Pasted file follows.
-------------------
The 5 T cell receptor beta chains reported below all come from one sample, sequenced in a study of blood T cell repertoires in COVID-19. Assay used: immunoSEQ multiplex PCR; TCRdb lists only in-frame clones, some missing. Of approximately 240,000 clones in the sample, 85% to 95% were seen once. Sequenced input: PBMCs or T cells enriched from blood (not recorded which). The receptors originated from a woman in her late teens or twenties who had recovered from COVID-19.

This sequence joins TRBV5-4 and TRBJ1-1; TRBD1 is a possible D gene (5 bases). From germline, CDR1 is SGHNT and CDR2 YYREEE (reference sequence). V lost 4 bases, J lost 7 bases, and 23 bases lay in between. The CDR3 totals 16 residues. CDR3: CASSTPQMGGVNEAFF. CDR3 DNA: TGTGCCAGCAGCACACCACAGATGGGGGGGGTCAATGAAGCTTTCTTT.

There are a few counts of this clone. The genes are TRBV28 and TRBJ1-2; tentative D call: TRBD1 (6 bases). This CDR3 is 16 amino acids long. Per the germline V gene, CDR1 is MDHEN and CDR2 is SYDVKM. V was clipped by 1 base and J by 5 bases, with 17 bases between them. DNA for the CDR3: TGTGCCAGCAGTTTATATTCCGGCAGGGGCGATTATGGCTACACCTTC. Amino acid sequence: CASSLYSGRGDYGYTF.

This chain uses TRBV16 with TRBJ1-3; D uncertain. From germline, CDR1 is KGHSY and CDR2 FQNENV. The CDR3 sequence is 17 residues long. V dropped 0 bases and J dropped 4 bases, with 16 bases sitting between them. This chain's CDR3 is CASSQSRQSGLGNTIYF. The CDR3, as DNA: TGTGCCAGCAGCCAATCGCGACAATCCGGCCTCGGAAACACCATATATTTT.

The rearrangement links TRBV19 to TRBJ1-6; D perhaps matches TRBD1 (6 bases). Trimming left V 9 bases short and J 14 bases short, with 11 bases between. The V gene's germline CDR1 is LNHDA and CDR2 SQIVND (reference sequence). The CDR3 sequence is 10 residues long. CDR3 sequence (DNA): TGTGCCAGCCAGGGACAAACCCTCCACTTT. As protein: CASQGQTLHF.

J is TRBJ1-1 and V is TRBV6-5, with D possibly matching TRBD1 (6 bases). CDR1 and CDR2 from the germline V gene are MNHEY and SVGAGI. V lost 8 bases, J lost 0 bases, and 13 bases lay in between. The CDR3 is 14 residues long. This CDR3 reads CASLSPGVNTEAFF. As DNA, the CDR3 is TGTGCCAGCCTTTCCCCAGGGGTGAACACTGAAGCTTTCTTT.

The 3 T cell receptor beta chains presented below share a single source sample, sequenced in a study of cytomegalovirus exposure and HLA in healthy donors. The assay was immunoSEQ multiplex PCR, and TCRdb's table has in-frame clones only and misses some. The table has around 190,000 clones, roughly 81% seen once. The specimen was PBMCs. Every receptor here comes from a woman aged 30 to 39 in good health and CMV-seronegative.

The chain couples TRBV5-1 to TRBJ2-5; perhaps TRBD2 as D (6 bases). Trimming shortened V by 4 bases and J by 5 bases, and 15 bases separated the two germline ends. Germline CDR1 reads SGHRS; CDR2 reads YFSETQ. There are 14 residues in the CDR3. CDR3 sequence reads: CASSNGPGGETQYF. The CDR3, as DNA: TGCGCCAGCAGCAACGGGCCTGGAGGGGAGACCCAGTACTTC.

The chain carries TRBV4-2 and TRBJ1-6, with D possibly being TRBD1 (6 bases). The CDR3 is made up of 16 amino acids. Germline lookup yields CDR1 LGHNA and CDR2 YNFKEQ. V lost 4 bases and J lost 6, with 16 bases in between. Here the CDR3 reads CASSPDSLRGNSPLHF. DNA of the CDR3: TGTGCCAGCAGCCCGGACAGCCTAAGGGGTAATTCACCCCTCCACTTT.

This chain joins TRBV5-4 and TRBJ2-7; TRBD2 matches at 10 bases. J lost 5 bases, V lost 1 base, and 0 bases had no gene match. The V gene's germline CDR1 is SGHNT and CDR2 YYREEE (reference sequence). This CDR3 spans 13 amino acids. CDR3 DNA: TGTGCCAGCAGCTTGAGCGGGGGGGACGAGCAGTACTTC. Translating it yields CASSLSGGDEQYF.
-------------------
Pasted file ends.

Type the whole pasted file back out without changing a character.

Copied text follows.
The 5 T cell receptor beta chains reported below all come from one sample, sequenced in a study of blood T cell repertoires in COVID-19. Assay used: immunoSEQ multiplex PCR; TCRdb lists only in-frame clones, some missing. Of approximately 240,000 clones in the sample, 85% to 95% were seen once. Sequenced input: PBMCs or T cells enriched from blood (not recorded which). The receptors originated from a woman in her late teens or twenties who had recovered from COVID-19.

This sequence joins TRBV5-4 and TRBJ1-1; TRBD1 is a possible D gene (5 bases). From germline, CDR1 is SGHNT and CDR2 YYREEE (reference sequence). V lost 4 bases, J lost 7 bases, and 23 bases lay in between. The CDR3 totals 16 residues. CDR3: CASSTPQMGGVNEAFF. CDR3 DNA: TGTGCCAGCAGCACACCACAGATGGGGGGGGTCAATGAAGCTTTCTTT.

There are a few counts of this clone. The genes are TRBV28 and TRBJ1-2; tentative D call: TRBD1 (6 bases). This CDR3 is 16 amino acids long. Per the germline V gene, CDR1 is MDHEN and CDR2 is SYDVKM. V was clipped by 1 base and J by 5 bases, with 17 bases between them. DNA for the CDR3: TGTGCCAGCAGTTTATATTCCGGCAGGGGCGATTATGGCTACACCTTC. Amino acid sequence: CASSLYSGRGDYGYTF.

This chain uses TRBV16 with TRBJ1-3; D uncertain. From germline, CDR1 is KGHSY and CDR2 FQNENV. The CDR3 sequence is 17 residues long. V dropped 0 bases and J dropped 4 bases, with 16 bases sitting between them. This chain's CDR3 is CASSQSRQSGLGNTIYF. The CDR3, as DNA: TGTGCCAGCAGCCAATCGCGACAATCCGGCCTCGGAAACACCATATATTTT.

The rearrangement links TRBV19 to TRBJ1-6; D perhaps matches TRBD1 (6 bases). Trimming left V 9 bases short and J 14 bases short, with 11 bases between. The V gene's germline CDR1 is LNHDA and CDR2 SQIVND (reference sequence). The CDR3 sequence is 10 residues long. CDR3 sequence (DNA): TGTGCCAGCCAGGGACAAACCCTCCACTTT. As protein: CASQGQTLHF.

J is TRBJ1-1 and V is TRBV6-5, with D possibly matching TRBD1 (6 bases). CDR1 and CDR2 from the germline V gene are MNHEY and SVGAGI. V lost 8 bases, J lost 0 bases, and 13 bases lay in between. The CDR3 is 14 residues long. This CDR3 reads CASLSPGVNTEAFF. As DNA, the CDR3 is TGTGCCAGCCTTTCCCCAGGGGTGAACACTGAAGCTTTCTTT.

The 3 T cell receptor beta chains presented below share a single source sample, sequenced in a study of cytomegalovirus exposure and HLA in healthy donors. The assay was immunoSEQ multiplex PCR, and TCRdb's table has in-frame clones only and misses some. The table has around 190,000 clones, roughly 81% seen once. The specimen was PBMCs. Every receptor here comes from a woman aged 30 to 39 in good health and CMV-seronegative.

The chain couples TRBV5-1 to TRBJ2-5; perhaps TRBD2 as D (6 bases). Trimming shortened V by 4 bases and J by 5 bases, and 15 bases separated the two germline ends. Germline CDR1 reads SGHRS; CDR2 reads YFSETQ. There are 14 residues in the CDR3. CDR3 sequence reads: CASSNGPGGETQYF. The CDR3, as DNA: TGCGCCAGCAGCAACGGGCCTGGAGGGGAGACCCAGTACTTC.

The chain carries TRBV4-2 and TRBJ1-6, with D possibly being TRBD1 (6 bases). The CDR3 is made up of 16 amino acids. Germline lookup yields CDR1 LGHNA and CDR2 YNFKEQ. V lost 4 bases and J lost 6, with 16 bases in between. Here the CDR3 reads CASSPDSLRGNSPLHF. DNA of the CDR3: TGTGCCAGCAGCCCGGACAGCCTAAGGGGTAATTCACCCCTCCACTTT.

This chain joins TRBV5-4 and TRBJ2-7; TRBD2 matches at 10 bases. J lost 5 bases, V lost 1 base, and 0 bases had no gene match. The V gene's germline CDR1 is SGHNT and CDR2 YYREEE (reference sequence). This CDR3 spans 13 amino acids. CDR3 DNA: TGTGCCAGCAGCTTGAGCGGGGGGGACGAGCAGTACTTC. Translating it yields CASSLSGGDEQYF.